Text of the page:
Just a reminder that WalkUP Roslindale members Alan Wright and Matt Lawlor will be leading a ride/walk along the approximate route of the proposed Arboretum Gateway Path this coming Friday, June 24, 2016 starting at 4 pm at the Forest Hills entrance to the existing Blackwell Path. The ride/walk is part of MAPC’s LandLine summer rides. More info can be found here. We would love to see a strong turnout for this event!
We are delighted to make public today a nearly-100 page report created by Tufts UEP students Jaissa Feliz, Liz Pongratz, Alexandra Purdy, and Mason Wells. The report culminates several months of collaboration between Tufts UEP, Livable Streets, WalkUP Roslindale, and many individuals and organizations in and around Roslindale. The executive summary is reproduced below; be sure to check out the whole report for data, images, and other key details. We believe this document will be invaluable in moving the project to implementation, and are grateful to the Tufts students for their hard work, insight, and commitment to this effort. Please spread the word.
Tonight’s Roslindale Gateway Path Visioning session was a smashing success. The turnout was extraordinary, filling the large double-room meeting space in the Roslindale Community Center just about to capacity. In addition to many people who live, work, and play in Roslindale and adjacent neighborhoods (including notably JP and West Roxbury), several city councilors, state legislators, and state agencies (including the MBTA and MassDOT) sent representatives who actively participated in the event. The meeting reflected tremendous energy and enthusiasm for the project, and sparked many new ideas and concepts that we and our collaborators at Tufts and the Livable Streets Alliance will be synthesizing over the coming weeks.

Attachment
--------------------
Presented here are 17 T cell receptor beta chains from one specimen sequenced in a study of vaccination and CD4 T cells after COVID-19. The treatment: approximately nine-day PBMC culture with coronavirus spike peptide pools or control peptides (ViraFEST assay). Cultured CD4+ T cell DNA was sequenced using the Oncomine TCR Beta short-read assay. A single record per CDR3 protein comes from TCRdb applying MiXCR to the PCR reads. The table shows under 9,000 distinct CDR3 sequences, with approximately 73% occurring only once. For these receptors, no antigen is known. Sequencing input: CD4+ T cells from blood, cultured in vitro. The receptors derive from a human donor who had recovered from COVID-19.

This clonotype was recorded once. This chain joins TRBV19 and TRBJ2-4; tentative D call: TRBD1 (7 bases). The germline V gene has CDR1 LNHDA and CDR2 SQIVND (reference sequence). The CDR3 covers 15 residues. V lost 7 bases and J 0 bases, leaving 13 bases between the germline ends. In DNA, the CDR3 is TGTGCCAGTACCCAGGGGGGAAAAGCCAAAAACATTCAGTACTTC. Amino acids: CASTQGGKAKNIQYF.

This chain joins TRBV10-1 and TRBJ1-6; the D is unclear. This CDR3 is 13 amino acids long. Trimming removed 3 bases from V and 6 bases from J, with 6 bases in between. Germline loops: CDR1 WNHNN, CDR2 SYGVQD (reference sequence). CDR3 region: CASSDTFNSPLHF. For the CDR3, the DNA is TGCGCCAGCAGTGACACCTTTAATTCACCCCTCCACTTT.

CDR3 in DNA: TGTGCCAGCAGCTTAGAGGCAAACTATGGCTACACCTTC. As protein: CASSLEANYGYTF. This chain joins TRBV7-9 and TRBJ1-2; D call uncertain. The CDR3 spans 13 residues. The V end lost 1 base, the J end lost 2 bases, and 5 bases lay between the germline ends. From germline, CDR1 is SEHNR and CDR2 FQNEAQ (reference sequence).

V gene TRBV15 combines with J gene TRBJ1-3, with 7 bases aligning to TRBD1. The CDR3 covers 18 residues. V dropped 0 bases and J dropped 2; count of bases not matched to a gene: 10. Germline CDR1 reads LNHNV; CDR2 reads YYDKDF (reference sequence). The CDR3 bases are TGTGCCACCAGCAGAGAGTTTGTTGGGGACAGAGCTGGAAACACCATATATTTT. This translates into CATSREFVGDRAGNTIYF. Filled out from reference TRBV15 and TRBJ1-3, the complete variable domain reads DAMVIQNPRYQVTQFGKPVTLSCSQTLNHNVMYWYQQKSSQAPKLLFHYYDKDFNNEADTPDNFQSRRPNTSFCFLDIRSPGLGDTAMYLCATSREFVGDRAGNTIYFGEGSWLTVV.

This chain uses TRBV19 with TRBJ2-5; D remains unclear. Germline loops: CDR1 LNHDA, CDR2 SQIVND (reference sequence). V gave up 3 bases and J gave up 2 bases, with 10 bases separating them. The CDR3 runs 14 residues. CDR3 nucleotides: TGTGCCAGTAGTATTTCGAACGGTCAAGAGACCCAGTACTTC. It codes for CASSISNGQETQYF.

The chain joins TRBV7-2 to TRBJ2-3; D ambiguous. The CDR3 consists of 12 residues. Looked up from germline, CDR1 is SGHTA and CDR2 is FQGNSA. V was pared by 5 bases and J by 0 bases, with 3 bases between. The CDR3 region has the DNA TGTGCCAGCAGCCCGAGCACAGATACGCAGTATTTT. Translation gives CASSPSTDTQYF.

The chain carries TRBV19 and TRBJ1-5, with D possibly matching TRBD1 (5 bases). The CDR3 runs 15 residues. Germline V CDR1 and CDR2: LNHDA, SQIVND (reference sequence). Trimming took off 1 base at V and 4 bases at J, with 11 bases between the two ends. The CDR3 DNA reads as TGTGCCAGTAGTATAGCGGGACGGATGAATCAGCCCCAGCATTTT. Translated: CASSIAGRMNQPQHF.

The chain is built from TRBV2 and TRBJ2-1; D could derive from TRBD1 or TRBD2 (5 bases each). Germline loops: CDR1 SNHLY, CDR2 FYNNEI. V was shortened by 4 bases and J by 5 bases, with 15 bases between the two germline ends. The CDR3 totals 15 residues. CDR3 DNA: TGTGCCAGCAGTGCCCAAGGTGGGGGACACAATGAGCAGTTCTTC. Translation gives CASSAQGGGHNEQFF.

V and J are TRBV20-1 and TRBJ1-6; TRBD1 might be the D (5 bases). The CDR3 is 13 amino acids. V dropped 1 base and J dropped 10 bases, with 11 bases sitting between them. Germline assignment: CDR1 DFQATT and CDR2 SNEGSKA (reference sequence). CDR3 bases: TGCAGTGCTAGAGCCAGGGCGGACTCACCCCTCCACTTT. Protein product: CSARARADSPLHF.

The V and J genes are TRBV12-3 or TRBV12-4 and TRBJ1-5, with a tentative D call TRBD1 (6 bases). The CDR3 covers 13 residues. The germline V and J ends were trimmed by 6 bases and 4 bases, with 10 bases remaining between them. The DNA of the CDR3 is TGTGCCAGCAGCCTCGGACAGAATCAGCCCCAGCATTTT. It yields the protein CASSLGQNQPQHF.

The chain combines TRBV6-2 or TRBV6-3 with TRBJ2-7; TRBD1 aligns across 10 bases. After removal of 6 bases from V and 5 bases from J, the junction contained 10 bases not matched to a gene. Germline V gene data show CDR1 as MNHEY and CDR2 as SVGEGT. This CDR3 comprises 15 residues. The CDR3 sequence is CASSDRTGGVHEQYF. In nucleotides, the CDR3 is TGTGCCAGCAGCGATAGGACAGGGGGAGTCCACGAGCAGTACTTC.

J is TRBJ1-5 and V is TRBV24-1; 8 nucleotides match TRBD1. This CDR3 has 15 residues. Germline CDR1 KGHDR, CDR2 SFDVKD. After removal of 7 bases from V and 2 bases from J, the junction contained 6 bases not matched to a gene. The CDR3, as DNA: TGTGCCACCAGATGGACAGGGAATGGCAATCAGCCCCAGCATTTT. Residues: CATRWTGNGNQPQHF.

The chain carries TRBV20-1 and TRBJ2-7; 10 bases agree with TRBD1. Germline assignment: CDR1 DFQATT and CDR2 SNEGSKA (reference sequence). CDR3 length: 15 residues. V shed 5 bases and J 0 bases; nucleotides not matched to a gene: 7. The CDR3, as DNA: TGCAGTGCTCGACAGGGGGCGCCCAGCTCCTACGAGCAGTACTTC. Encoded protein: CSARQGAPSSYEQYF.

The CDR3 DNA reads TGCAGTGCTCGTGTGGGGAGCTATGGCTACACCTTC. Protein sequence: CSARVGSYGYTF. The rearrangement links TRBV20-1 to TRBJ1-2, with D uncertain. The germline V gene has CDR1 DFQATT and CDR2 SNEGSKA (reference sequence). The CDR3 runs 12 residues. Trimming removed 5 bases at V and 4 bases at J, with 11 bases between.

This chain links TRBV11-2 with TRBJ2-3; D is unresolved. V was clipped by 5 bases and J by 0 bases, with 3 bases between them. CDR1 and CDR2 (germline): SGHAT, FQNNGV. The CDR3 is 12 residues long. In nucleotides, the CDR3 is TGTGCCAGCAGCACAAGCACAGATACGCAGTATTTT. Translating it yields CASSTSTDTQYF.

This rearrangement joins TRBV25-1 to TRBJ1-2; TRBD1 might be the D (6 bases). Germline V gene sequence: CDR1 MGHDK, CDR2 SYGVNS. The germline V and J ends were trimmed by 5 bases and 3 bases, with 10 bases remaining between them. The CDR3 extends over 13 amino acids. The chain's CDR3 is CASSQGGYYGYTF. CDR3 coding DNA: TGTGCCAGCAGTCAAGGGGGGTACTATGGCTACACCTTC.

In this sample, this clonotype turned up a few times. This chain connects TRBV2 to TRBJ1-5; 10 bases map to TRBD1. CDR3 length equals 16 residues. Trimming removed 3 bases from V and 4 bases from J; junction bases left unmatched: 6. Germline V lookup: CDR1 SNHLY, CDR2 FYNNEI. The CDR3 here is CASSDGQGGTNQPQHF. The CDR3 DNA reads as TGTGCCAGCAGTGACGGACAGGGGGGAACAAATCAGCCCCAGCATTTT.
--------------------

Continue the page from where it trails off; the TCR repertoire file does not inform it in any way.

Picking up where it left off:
In case you weren’t able to make it, here is the presentation that kicked off the event, but most of the 90 minute meeting was spent gathering community input in small groups. Stay tuned for more news at our path page and send any additional comments to email@example.com.
In the meantime, a snapshot from the beginning of the meeting, as people were still streaming in:
And now that we’ve had the world premier at tonight’s session, a special feature: drone footage of the first segment of the proposed route, starting at the Roslindale Village Commuter Rail station. Thanks to Larry McInnes for shooting, directing, and cinematography, and Alan Wright for starring in this motion picture:
Finally, the event was well covered on social media. Sampling of recent tweets below.
Finally, an after-event photo of many of the organizers, presenters, facilitators, along with some WalkUP Roslindale Steering Committee members: